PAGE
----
The Midwestï¿½s rock turbine has to be one of the biggest and baddest rock ï¿½nï¿½ roll engines in the nation. Fueled by nothing more than sweat, booze and cigarette smoke, this machine continues to chug across the States, leaving firm believers in its wake.
Thereï¿½s something supremely simple about the music coming from Midwestern cities. Itï¿½s unadulterated and free of any impurities. Iï¿½m not just talking about bands like Wilco or the White Stripes but the whole Midwest scene, which goes largely unnoticed while the coasts are engulfed in an uber-hipness tug of war. The Ponys, from Chicago, are one of these steam engines that keep rolling down the line, threatening to never stop.
Celebration Castle is the follow-up to the Ponysï¿½ 2004 debut, Laced with Romance, which found itself on most criticsï¿½ best-of lists because of its fresh mix of pop and garage rock. Celebration finds frontman Jared Gummere and the same cast creating yet another solid blend of guitar rhythms, poppy vocals and clever hooks.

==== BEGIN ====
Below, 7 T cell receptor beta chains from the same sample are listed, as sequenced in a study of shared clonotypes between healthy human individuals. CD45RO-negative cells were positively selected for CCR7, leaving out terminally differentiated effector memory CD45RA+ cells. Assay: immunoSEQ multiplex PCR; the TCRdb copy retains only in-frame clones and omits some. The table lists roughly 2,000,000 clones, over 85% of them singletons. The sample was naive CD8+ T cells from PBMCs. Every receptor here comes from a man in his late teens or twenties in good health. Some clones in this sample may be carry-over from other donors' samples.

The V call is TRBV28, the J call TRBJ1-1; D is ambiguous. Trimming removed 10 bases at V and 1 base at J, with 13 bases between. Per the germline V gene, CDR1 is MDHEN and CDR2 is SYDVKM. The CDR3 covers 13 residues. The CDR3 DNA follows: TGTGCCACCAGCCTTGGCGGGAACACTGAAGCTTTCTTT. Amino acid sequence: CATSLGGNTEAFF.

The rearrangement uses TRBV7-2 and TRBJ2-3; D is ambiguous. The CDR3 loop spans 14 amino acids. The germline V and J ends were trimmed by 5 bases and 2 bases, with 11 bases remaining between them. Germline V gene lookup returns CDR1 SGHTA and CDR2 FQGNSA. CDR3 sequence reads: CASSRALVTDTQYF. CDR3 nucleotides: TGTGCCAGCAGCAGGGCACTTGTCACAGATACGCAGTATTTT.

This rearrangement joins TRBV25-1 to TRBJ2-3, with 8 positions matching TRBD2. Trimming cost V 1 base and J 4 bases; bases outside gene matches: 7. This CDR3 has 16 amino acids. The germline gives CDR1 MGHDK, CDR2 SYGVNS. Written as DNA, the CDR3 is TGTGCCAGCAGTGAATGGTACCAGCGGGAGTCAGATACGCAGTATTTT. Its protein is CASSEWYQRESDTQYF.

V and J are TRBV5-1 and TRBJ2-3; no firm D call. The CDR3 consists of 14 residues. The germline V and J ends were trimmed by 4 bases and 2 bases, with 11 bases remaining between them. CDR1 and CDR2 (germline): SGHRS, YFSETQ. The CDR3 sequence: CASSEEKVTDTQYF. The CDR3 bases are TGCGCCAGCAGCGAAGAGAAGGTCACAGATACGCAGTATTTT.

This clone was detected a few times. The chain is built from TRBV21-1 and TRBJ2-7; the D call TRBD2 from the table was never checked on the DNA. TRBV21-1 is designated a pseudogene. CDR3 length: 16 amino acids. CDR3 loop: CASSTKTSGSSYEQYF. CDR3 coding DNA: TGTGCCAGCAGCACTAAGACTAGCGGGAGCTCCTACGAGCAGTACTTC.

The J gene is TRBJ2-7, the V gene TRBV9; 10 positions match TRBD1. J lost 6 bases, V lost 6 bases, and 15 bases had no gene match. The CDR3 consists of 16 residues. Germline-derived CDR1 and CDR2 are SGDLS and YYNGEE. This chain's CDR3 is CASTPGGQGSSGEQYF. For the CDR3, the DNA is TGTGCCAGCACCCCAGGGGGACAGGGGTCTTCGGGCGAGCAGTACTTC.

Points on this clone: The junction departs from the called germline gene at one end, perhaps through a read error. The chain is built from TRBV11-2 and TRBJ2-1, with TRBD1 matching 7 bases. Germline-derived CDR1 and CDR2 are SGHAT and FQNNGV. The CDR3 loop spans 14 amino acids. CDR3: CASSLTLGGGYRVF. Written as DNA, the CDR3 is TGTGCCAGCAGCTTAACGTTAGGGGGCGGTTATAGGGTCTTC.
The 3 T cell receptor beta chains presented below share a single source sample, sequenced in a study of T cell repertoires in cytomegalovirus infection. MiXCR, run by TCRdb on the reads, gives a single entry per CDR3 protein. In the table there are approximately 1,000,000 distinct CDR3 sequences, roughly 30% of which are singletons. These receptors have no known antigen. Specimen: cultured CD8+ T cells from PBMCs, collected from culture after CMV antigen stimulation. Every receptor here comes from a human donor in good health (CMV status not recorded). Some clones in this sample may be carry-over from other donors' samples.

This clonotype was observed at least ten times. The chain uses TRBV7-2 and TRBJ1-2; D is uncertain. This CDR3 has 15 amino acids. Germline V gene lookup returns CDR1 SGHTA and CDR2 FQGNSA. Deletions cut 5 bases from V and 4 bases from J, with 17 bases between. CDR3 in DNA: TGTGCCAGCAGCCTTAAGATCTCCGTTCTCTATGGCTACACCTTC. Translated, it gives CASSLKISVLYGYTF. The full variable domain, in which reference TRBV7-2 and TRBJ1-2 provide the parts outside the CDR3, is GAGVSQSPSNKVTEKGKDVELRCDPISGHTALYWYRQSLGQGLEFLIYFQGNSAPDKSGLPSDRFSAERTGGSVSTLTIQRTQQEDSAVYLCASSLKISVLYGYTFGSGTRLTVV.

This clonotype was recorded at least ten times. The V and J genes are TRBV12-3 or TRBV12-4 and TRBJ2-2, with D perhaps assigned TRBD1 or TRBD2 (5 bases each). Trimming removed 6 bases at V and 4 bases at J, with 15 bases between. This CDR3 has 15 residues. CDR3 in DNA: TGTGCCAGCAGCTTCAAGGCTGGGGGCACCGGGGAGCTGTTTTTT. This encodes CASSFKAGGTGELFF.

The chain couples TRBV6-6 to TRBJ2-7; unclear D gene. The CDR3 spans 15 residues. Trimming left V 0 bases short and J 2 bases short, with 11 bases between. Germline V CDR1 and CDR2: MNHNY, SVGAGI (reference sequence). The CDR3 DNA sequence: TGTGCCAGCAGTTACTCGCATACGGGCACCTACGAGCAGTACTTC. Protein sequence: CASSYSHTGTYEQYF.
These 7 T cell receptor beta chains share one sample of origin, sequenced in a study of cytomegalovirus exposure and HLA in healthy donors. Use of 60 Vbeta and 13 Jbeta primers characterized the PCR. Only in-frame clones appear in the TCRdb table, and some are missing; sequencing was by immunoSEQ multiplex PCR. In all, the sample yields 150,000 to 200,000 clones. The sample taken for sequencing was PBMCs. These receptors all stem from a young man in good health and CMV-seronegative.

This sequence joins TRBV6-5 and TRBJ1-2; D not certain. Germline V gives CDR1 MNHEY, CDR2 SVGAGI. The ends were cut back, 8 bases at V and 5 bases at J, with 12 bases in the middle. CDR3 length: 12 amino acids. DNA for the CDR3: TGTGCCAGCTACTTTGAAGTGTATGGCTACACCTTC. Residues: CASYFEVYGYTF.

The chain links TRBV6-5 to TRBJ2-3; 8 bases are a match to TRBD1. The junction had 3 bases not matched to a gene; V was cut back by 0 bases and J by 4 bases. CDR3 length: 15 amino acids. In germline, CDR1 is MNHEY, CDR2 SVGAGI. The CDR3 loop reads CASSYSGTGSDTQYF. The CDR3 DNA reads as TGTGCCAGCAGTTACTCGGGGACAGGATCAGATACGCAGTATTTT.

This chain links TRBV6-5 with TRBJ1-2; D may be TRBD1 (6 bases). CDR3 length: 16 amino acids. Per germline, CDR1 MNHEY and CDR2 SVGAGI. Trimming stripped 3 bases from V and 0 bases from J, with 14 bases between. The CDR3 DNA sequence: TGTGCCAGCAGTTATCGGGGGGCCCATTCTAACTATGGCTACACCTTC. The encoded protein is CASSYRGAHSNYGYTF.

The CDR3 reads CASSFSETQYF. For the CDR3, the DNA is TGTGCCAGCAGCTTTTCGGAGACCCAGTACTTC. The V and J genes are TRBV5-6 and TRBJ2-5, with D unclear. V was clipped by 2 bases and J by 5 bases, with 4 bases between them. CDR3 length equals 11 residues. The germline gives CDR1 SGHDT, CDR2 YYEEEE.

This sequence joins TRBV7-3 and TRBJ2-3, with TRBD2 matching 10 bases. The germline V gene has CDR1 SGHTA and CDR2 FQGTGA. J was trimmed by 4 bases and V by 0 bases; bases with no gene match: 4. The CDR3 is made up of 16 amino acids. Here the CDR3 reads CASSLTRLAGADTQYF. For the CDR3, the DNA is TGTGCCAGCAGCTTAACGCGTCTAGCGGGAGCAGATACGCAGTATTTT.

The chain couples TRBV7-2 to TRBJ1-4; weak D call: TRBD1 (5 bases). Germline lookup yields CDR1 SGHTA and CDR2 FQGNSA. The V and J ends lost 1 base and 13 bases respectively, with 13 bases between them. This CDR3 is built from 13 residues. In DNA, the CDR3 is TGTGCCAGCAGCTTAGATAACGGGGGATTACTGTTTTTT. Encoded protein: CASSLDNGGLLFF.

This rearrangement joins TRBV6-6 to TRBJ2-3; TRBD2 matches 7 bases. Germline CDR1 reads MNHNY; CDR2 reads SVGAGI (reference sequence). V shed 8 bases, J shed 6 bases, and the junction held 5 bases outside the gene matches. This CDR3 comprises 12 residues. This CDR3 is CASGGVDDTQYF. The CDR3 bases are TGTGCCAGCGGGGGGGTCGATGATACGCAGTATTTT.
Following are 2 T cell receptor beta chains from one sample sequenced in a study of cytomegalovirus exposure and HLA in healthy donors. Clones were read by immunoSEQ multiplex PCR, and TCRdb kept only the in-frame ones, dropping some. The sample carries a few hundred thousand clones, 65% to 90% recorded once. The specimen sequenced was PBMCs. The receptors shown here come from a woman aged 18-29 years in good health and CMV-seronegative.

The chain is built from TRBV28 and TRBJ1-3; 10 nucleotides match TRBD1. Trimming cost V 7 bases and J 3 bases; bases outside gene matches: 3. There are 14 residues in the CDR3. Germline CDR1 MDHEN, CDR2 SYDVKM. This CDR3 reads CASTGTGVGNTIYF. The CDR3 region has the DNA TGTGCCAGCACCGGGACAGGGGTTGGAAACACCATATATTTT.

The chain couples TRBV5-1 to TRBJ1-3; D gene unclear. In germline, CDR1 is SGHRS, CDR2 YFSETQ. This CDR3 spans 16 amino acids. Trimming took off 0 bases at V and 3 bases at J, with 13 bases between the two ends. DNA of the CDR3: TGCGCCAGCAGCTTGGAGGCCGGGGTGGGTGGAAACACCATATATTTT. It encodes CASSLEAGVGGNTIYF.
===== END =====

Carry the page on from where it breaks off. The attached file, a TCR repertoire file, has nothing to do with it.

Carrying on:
Cruising through a quieter set of cornfields than its predecessor, Celebration Castle never fully grasps the energy of Laced with Romance, but its songwriting and guitar work are equally as strong. With songs that evoke the sonic landscapes of Joy Division (ï¿½We Shot the Worldï¿½) countered by jangly yet rambunctious tunes like ï¿½Todayï¿½ and ï¿½Glass Conversation,ï¿½ the Ponysï¿½ own take on punk would be found between the Velvet Undergroundï¿½s art-punk and the Cureï¿½s poppy shoe-gazing.
Celebration Castle picks up on what seems to be a long road ahead for the Ponys, despite the departure of addition singer/guitarist Ian Adams, who left the band a few weeks before this album was released. The Ponys have worked with influential producers — Steve Albini on Celebration Castle and Jim Diamond on Laced With Romance — but itï¿½s the bandï¿½s own hard work and exceptional songwriting that plows through the speakers and keeps this train chugging.